Méid an Téacs

16 extra schools to benefit from expanded building programme

Nollaig 19, 2014

Some 16 school building projects have been added to the Department of Education’s infrastructural programme for 2015.

The extra projects include a new primary school building for Gaelscoil de hÍde in Fermoy, Co Cork, which has been engaged in a long-running campaign to accommodate its expanding student population.

Also benefitting is St Patrick’s Cathedral Grammar School, which abandoned fees for its pupils earlier this year so it could qualify for building grants and other supports under the Free Education Scheme.

The 450-year-old school, one of the country’s oldest, had been campaigning unsuccessfully since 2000 for the new building, which will encompass a derelict site on Kevin Street.

The 16 projects, which will replace inadequate educational infrastructure, are part of 70 building projects scheduled to proceed to construction next year.

The projects are part of a €2.2 billion five-year capital investment programme launched in March 2012, aimed at meeting demographic demand for new schools and facilities.

44 new primary schools

The 70 projects scheduled to begin next year comprise 44 new schools at primary level, 11 extensions at primary level, five new schools at second level, eight extensions at second-level and two new special schools.

Minister for Education Jan O’Sullivan said that together with school projects ongoing from 2014, this meant that a total of 196 major school projects would be on site next year. She said further building projects would be announced next year.

Ms O’Sullivan acknowledged that some schools had campaigned for years to get new buildings but there was “no intention to delay” on the part of the Government or the department.

“Inevitably some of these are very large projects. Some of them do run into difficulties that delay them. But as Minister I want to move them forward as quickly as possible.”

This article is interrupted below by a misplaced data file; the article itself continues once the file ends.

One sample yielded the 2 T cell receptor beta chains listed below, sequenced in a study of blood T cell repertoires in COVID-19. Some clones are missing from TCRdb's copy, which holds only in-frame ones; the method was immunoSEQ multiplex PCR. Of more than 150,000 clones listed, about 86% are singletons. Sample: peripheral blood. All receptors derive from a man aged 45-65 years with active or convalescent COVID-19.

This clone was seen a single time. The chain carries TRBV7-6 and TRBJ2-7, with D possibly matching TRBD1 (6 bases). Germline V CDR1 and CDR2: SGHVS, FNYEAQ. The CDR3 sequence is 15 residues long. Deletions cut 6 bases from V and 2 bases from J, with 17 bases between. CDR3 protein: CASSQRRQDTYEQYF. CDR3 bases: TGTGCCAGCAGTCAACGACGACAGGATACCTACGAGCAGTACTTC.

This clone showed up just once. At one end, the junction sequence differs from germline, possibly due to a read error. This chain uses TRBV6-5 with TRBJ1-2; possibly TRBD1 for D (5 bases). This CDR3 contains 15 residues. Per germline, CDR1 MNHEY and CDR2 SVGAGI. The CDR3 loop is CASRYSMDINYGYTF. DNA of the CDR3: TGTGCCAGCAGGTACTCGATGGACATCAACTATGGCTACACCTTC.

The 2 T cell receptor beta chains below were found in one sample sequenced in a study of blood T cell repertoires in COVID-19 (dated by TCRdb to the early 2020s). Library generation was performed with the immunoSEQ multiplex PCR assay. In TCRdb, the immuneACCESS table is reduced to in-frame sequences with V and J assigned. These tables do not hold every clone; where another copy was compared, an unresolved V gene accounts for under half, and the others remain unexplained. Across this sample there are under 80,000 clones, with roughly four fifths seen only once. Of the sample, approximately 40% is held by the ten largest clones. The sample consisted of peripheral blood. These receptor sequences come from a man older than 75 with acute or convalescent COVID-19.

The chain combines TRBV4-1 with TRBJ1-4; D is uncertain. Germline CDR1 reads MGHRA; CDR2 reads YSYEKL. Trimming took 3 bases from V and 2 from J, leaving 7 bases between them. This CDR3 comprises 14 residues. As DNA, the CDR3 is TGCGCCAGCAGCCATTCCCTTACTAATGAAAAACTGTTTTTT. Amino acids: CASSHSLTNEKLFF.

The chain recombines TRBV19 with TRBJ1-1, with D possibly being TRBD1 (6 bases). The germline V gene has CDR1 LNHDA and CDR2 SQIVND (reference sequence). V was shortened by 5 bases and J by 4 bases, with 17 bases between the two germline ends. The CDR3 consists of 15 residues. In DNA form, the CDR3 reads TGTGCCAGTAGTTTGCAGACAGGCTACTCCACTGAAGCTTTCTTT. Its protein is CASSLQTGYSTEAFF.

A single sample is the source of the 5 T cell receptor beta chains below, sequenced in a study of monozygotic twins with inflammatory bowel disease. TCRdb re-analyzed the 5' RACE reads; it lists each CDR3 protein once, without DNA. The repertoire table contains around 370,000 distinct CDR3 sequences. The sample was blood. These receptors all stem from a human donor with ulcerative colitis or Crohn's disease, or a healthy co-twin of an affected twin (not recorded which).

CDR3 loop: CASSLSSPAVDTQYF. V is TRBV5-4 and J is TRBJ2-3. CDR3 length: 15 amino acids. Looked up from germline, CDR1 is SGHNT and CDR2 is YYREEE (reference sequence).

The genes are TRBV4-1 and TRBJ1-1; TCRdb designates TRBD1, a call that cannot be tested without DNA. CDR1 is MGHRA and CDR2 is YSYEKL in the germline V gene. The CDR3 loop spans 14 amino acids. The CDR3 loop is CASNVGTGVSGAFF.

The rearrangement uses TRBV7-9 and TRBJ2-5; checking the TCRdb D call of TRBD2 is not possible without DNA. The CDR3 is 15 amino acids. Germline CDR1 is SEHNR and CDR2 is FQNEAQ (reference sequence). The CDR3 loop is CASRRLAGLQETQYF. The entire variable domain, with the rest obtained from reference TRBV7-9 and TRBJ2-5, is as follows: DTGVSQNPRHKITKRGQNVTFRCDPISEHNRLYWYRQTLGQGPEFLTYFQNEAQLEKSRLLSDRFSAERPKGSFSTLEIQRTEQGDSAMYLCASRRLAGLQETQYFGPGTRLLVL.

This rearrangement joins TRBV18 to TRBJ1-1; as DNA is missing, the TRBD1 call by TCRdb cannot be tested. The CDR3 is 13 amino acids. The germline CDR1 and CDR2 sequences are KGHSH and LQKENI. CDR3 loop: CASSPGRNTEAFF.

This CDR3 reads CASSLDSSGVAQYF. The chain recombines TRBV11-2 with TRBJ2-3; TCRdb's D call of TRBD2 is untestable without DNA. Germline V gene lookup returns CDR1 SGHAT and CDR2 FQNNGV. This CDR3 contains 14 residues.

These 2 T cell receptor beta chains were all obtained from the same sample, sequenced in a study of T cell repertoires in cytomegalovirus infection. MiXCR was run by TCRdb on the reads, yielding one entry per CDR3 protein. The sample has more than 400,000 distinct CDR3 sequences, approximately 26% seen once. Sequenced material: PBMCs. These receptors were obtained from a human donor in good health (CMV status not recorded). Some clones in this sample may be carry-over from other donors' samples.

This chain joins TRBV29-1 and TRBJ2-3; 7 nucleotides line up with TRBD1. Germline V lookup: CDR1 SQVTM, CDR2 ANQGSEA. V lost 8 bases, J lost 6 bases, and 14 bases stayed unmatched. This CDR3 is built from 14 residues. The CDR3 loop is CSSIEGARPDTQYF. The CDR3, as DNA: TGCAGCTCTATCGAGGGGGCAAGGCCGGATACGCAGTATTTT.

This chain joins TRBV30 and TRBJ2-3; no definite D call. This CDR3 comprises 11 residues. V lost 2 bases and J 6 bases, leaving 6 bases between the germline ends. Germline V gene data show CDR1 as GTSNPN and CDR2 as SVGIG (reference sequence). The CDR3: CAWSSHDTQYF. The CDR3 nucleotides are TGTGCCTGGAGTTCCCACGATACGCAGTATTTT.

She also said the department was monitoring claims of exploitation of labourers in school building projects. The trade union Unite has claimed that workers are earning less than €5 per hour in some projects due to sub-contracting arrangements.

The Minister said there was an auditing system in the department “and anything that is untoward is reported to the relevant authorities” be it Revenue, the Department of Social Protection or the National Employment Rights Authority.

She noted that there were difficulties from the striking down in court of some of the protections for workers but her colleague Ged Nash, Minister of State at the Department of Jobs, Enterprise and Innovation, was making “significant progress” in addressing these.

Construction industry

“This programme brings a very large number of jobs to an industry that has been pretty much on its knees for several years now. So it’s a very important element of the revival of the construction industry, which is a priority for Government,” Ms O’Sullivan said. l The full list of building projects approved can be found at education.ie.